On Easter Saturday I decided to take advantage of the good weather and get out for another walk. I’d enjoyed my walk over Blackstone Edge the previous Saturday so thought I’d take the train back over to the South Pennines, this time to Hebden Bridge for a walk over to Stoodley Pike. I arrived in the former mill town in the bottom of the narrow Calder Valley, which has now become rather trendy and “Bohemian”. I didn’t stop long, I’d been a couple of times before, but decided to gead up to the small community of Heptonstall, just up the hill from Hebden Bridge. And what a hill it is!
I took the VERY steep cobbled lane up from the centre of Hebden Bridge
and then up a steep road that took me into the village.
There’s been a settlement here as far back as at least 1253 and it was even the site of a battle during the Civil War. Historically, it was a centre for hand-loom weaving, The work was done in the worker’s own homes, usually on the top floor and the old cottages and houses have long rows of stone mullioned windows on the first-floor which were meant to allow in plenty of light for the weavers.
High up on the hill it was away from the dark and damp valley floor. However, during the early Industrial Revolution, with the advent of water power, the new factories were built by the source of their power, the river, so Heptonstall went into decline. As a consequence, it’s almost as if it’s been frozen in time. I guess that for many years the buildings would have fallen into disrepair, but with the resurgence of Hebden Bridge, Heptonstall has also become a desirable location and the old houses and other buildings have been renovated.
The former Cloth Hall, which is now a private house,was built between 1545-58. Finished cloth produced in the town and nearby area used to be traded here.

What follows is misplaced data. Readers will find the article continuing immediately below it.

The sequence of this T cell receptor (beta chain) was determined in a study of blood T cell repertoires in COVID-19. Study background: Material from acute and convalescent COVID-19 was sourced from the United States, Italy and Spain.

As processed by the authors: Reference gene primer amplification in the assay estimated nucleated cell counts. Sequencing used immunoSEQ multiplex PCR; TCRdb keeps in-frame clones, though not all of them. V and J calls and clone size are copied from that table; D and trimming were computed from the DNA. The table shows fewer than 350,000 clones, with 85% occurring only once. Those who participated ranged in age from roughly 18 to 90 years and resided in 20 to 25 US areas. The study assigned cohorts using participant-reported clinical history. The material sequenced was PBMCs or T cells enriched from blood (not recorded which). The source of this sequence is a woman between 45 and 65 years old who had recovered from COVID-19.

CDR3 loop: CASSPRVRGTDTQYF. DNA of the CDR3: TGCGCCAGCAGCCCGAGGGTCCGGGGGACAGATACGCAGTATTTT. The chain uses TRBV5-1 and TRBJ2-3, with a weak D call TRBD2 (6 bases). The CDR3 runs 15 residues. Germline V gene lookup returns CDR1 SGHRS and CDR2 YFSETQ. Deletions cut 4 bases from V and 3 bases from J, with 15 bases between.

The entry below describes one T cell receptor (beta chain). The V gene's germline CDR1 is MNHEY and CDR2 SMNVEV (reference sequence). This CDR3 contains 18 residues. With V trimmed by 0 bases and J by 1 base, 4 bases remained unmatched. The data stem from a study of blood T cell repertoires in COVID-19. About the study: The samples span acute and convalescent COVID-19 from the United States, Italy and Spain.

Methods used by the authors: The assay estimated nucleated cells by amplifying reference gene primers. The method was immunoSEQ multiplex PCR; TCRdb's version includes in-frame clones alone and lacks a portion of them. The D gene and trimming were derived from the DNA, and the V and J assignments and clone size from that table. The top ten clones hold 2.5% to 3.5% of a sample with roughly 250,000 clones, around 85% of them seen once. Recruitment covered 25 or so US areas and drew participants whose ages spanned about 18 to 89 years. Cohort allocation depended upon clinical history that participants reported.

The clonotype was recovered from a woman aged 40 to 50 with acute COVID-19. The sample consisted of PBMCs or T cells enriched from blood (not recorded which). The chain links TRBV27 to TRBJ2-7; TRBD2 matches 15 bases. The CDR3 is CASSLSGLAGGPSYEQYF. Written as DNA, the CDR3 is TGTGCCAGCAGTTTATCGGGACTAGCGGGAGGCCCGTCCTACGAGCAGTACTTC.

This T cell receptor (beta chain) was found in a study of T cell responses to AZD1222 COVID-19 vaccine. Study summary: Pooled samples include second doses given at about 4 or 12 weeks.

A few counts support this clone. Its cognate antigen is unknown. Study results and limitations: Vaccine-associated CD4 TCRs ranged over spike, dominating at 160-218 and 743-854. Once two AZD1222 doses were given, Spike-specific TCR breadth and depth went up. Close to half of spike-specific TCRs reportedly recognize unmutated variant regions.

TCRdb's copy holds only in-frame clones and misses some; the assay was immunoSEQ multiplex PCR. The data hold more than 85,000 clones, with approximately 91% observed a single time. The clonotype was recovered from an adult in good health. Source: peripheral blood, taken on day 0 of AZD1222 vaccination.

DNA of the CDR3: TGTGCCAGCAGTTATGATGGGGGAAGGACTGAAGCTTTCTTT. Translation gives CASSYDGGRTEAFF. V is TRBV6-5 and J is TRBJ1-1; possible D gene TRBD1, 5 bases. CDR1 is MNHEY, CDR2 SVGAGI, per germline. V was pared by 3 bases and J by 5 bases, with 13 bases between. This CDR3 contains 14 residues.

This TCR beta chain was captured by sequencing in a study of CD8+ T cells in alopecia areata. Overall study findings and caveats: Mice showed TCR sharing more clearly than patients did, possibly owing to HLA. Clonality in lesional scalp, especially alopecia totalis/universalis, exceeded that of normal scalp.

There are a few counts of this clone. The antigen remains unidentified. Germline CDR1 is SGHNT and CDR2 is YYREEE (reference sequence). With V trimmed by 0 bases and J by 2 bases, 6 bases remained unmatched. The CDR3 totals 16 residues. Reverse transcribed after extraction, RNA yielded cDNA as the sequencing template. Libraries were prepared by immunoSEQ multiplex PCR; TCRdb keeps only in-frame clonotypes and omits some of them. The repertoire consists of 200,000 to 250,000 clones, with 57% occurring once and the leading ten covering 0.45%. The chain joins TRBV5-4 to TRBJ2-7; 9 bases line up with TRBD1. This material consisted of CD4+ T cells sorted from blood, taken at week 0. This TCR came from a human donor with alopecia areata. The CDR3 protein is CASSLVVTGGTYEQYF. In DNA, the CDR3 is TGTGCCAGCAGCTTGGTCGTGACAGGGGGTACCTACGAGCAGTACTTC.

The Octagonal Methodist Chapel was built in 1764 and the design and construction of were overseen by John Wesley, who frequently preached here. It’s one of the oldest Methodist churches in continuous use today.
No visit to Heptonstall would be complete without a visit to the churchyard. There’s actually two churches there, one of them a ruined shell. The original church, dedicated to St Thomas a Becket, was founded c.1260, but was damaged by a gale in 1847. The new church which replaced it, dedicated to St Thomas the Apostle, was built just across the churchyard.
A large proportion of visitors come up the hill to see the grave of Sylvia Plath who is buried in the new graveyard, just across a narrow lane from the church.
There’s a lot of old graves in the old churchyard
The most notable “resident” is David Hartley, the KIng of the Crag Vale Coiners, who was executed in York on 28 April 1770 This is his gravestone
Some consider the coiners to be local heroes, Calderdale “Robin Hoods”. Others consider them as a bunch of vicious rogues. In either case, they are the subject of a rather excellent prize winning novel, The Gallows Pole by Ben Myers, who lives in the area
Just by the graveyard there’s a rather excellent little museum, housed in the old grammar school building that was constructed in 1642
There are exhibits about the history of the village, its industry, the Civil War battle and, of course, the coiners.
Partway back down, the view over Hebden Bridge
and then down the steep, cobbled lane
back to Hebden Bridge where I took a break by the old packhorse bridge for a bite to eat before setting off on my walk up Stoodley Pike